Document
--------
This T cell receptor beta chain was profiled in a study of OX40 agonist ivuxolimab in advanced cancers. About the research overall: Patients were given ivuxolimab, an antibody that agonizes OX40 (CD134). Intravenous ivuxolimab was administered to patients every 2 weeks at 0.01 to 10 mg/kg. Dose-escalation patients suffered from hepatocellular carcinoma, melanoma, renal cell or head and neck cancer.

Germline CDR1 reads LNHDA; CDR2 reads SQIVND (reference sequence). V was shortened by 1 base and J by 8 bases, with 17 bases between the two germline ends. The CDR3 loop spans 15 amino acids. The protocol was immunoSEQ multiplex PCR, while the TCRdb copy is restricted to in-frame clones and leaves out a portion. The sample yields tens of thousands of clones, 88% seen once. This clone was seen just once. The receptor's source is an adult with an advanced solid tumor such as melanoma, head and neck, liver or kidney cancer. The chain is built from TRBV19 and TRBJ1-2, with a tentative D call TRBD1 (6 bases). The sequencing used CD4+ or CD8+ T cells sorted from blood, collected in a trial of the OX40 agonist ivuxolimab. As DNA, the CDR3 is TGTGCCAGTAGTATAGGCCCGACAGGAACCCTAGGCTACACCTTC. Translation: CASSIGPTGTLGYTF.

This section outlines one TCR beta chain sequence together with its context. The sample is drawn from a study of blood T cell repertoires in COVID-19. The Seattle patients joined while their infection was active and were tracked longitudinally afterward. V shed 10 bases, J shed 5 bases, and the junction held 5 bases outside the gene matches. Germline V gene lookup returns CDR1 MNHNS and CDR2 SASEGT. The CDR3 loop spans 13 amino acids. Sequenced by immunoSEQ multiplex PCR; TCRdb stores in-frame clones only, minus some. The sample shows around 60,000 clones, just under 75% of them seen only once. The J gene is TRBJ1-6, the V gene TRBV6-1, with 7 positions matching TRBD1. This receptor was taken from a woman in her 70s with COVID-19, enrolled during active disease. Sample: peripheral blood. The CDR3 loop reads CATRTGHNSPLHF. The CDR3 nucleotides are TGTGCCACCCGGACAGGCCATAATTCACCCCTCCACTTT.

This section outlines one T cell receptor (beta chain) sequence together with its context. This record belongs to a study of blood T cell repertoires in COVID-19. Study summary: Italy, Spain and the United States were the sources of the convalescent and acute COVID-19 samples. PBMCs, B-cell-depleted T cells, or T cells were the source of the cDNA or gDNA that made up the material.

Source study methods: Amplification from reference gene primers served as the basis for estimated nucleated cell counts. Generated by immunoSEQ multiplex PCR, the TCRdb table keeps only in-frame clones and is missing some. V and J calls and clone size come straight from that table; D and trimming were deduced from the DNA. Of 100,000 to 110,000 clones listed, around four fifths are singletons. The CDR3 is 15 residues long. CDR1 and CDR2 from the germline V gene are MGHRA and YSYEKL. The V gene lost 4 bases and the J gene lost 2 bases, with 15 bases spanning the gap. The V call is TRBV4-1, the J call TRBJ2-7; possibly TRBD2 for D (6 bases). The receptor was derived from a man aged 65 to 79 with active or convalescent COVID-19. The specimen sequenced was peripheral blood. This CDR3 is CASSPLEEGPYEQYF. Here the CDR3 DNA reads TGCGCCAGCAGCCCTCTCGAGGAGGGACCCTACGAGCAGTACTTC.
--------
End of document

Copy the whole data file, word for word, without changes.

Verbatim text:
This T cell receptor beta chain was profiled in a study of OX40 agonist ivuxolimab in advanced cancers. About the research overall: Patients were given ivuxolimab, an antibody that agonizes OX40 (CD134). Intravenous ivuxolimab was administered to patients every 2 weeks at 0.01 to 10 mg/kg. Dose-escalation patients suffered from hepatocellular carcinoma, melanoma, renal cell or head and neck cancer.

Germline CDR1 reads LNHDA; CDR2 reads SQIVND (reference sequence). V was shortened by 1 base and J by 8 bases, with 17 bases between the two germline ends. The CDR3 loop spans 15 amino acids. The protocol was immunoSEQ multiplex PCR, while the TCRdb copy is restricted to in-frame clones and leaves out a portion. The sample yields tens of thousands of clones, 88% seen once. This clone was seen just once. The receptor's source is an adult with an advanced solid tumor such as melanoma, head and neck, liver or kidney cancer. The chain is built from TRBV19 and TRBJ1-2, with a tentative D call TRBD1 (6 bases). The sequencing used CD4+ or CD8+ T cells sorted from blood, collected in a trial of the OX40 agonist ivuxolimab. As DNA, the CDR3 is TGTGCCAGTAGTATAGGCCCGACAGGAACCCTAGGCTACACCTTC. Translation: CASSIGPTGTLGYTF.

This section outlines one TCR beta chain sequence together with its context. The sample is drawn from a study of blood T cell repertoires in COVID-19. The Seattle patients joined while their infection was active and were tracked longitudinally afterward. V shed 10 bases, J shed 5 bases, and the junction held 5 bases outside the gene matches. Germline V gene lookup returns CDR1 MNHNS and CDR2 SASEGT. The CDR3 loop spans 13 amino acids. Sequenced by immunoSEQ multiplex PCR; TCRdb stores in-frame clones only, minus some. The sample shows around 60,000 clones, just under 75% of them seen only once. The J gene is TRBJ1-6, the V gene TRBV6-1, with 7 positions matching TRBD1. This receptor was taken from a woman in her 70s with COVID-19, enrolled during active disease. Sample: peripheral blood. The CDR3 loop reads CATRTGHNSPLHF. The CDR3 nucleotides are TGTGCCACCCGGACAGGCCATAATTCACCCCTCCACTTT.

This section outlines one T cell receptor (beta chain) sequence together with its context. This record belongs to a study of blood T cell repertoires in COVID-19. Study summary: Italy, Spain and the United States were the sources of the convalescent and acute COVID-19 samples. PBMCs, B-cell-depleted T cells, or T cells were the source of the cDNA or gDNA that made up the material.

Source study methods: Amplification from reference gene primers served as the basis for estimated nucleated cell counts. Generated by immunoSEQ multiplex PCR, the TCRdb table keeps only in-frame clones and is missing some. V and J calls and clone size come straight from that table; D and trimming were deduced from the DNA. Of 100,000 to 110,000 clones listed, around four fifths are singletons. The CDR3 is 15 residues long. CDR1 and CDR2 from the germline V gene are MGHRA and YSYEKL. The V gene lost 4 bases and the J gene lost 2 bases, with 15 bases spanning the gap. The V call is TRBV4-1, the J call TRBJ2-7; possibly TRBD2 for D (6 bases). The receptor was derived from a man aged 65 to 79 with active or convalescent COVID-19. The specimen sequenced was peripheral blood. This CDR3 is CASSPLEEGPYEQYF. Here the CDR3 DNA reads TGCGCCAGCAGCCCTCTCGAGGAGGGACCCTACGAGCAGTACTTC.